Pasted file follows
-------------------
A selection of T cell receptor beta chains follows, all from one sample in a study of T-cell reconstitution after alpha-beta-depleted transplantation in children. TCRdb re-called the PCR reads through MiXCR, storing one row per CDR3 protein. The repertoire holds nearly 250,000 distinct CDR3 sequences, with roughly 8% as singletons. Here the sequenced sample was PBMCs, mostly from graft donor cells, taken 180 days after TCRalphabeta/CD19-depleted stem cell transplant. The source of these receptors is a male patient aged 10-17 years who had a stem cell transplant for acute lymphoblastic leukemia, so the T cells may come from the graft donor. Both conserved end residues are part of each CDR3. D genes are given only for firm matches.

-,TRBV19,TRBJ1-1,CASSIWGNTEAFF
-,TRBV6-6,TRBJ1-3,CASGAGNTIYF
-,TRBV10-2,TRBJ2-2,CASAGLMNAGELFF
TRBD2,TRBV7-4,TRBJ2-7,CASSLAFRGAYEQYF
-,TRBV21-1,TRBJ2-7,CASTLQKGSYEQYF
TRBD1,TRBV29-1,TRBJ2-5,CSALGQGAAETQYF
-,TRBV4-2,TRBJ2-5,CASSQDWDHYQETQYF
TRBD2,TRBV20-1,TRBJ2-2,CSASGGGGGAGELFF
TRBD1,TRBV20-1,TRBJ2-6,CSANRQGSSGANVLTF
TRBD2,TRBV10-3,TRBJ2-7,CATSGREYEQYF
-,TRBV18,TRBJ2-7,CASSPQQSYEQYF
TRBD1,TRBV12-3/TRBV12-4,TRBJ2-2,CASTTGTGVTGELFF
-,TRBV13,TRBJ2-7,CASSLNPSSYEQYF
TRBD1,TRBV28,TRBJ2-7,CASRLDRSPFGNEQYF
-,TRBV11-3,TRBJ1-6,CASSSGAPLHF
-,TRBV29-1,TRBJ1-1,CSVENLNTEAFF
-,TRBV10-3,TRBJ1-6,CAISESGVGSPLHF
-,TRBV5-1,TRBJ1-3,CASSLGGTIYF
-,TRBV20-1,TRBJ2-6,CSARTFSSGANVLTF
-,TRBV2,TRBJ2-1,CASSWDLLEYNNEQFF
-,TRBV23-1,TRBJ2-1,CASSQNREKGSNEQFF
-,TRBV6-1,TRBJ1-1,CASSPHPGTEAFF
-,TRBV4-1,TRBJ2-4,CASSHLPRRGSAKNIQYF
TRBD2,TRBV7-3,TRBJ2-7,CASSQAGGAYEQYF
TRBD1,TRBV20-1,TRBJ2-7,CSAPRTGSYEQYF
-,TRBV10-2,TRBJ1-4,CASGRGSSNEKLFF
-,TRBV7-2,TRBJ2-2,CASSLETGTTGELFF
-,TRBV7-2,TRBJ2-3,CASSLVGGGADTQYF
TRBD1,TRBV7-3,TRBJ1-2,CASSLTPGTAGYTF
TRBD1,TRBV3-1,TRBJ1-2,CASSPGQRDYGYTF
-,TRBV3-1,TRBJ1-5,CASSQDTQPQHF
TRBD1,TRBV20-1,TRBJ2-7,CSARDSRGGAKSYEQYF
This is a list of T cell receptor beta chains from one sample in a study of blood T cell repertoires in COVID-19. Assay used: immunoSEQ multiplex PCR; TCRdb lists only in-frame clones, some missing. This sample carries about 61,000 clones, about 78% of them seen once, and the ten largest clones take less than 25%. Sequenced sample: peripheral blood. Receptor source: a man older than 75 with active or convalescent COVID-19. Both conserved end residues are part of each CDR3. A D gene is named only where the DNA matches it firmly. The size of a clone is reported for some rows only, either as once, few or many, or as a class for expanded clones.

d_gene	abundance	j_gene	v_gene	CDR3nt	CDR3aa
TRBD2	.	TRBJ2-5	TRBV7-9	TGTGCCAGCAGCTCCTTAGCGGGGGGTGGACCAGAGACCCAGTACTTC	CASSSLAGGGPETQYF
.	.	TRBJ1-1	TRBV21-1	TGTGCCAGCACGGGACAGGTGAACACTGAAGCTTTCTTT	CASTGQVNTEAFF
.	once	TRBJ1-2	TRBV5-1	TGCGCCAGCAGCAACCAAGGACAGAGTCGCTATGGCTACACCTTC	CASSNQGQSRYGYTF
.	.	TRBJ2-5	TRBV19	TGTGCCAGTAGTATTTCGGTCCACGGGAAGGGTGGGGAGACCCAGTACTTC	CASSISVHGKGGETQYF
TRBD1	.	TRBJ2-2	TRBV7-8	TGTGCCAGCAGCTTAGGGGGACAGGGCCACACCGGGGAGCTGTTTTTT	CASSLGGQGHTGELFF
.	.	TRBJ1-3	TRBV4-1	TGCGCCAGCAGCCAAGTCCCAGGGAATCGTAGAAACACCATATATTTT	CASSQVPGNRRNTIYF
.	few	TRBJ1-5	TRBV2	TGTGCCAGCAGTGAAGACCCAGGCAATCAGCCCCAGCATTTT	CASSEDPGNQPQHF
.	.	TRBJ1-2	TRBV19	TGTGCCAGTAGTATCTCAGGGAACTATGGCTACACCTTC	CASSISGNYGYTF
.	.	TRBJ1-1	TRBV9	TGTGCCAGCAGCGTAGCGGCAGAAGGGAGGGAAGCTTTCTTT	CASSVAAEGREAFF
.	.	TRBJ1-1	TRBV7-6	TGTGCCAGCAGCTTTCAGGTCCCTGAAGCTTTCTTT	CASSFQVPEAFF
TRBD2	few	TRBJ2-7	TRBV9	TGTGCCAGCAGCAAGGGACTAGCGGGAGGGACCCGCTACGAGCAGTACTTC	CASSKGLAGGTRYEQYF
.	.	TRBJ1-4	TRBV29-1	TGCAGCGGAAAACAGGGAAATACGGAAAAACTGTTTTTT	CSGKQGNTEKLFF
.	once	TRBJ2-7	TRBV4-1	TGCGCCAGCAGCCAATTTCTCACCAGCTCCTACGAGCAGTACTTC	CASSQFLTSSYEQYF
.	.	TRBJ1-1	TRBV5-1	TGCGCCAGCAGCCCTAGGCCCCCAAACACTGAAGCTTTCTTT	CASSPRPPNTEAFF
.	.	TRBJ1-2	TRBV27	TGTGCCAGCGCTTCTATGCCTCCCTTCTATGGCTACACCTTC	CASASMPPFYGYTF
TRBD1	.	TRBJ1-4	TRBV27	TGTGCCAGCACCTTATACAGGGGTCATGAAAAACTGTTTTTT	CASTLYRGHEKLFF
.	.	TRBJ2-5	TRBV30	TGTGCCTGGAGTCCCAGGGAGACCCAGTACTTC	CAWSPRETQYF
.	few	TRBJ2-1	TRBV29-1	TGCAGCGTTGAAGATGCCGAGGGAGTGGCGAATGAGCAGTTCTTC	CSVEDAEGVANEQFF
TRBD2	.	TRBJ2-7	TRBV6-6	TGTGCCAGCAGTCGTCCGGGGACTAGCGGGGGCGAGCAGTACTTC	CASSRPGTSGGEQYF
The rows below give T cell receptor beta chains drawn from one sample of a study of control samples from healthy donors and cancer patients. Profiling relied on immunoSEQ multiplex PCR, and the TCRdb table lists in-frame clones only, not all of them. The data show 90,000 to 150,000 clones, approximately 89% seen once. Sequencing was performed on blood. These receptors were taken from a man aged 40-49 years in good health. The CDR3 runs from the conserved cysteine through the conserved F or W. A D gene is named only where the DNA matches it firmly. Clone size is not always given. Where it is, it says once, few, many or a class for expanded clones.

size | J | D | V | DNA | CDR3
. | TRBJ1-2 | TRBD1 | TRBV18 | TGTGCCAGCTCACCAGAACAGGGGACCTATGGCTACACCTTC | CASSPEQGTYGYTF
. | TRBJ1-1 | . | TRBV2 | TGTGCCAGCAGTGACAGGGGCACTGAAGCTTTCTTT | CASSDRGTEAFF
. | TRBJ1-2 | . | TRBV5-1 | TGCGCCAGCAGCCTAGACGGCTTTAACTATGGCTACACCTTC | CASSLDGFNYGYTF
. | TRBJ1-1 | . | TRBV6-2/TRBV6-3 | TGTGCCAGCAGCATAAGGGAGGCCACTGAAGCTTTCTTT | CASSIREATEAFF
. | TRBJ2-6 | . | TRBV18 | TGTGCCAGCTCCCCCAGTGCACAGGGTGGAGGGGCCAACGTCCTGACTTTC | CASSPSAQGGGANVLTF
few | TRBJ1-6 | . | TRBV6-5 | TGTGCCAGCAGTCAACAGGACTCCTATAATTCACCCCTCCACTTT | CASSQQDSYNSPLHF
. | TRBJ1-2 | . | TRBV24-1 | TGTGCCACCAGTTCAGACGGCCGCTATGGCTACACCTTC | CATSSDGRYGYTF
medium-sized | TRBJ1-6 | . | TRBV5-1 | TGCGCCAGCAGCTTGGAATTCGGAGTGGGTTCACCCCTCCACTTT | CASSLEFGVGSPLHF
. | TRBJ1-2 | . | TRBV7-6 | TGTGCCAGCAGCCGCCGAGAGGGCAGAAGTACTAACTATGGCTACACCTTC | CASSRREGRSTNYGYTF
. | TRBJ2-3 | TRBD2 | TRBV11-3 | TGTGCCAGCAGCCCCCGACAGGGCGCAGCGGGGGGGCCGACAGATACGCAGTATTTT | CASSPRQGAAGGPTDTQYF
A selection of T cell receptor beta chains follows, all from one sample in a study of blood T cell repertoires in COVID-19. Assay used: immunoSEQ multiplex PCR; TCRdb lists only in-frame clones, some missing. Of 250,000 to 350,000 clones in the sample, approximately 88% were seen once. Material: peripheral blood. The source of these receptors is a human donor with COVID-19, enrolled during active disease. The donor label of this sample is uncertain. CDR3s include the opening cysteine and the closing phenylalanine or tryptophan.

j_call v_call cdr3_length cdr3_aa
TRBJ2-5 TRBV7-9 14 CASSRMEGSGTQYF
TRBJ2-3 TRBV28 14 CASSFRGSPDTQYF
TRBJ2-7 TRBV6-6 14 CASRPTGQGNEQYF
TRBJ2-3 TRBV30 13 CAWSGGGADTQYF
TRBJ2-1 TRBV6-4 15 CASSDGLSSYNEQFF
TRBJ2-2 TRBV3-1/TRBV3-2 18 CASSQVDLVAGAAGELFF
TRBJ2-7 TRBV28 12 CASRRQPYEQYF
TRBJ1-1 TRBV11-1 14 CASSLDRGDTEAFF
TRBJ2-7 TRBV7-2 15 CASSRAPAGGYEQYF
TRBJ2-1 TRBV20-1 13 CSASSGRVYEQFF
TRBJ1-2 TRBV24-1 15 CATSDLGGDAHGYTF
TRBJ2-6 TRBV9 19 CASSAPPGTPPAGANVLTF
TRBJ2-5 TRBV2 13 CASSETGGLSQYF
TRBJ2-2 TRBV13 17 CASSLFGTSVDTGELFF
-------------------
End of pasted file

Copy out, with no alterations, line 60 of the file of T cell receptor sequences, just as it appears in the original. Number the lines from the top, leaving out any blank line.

. | TRBJ1-1 | . | TRBV6-2/TRBV6-3 | TGTGCCAGCAGCATAAGGGAGGCCACTGAAGCTTTCTTT | CASSIREATEAFF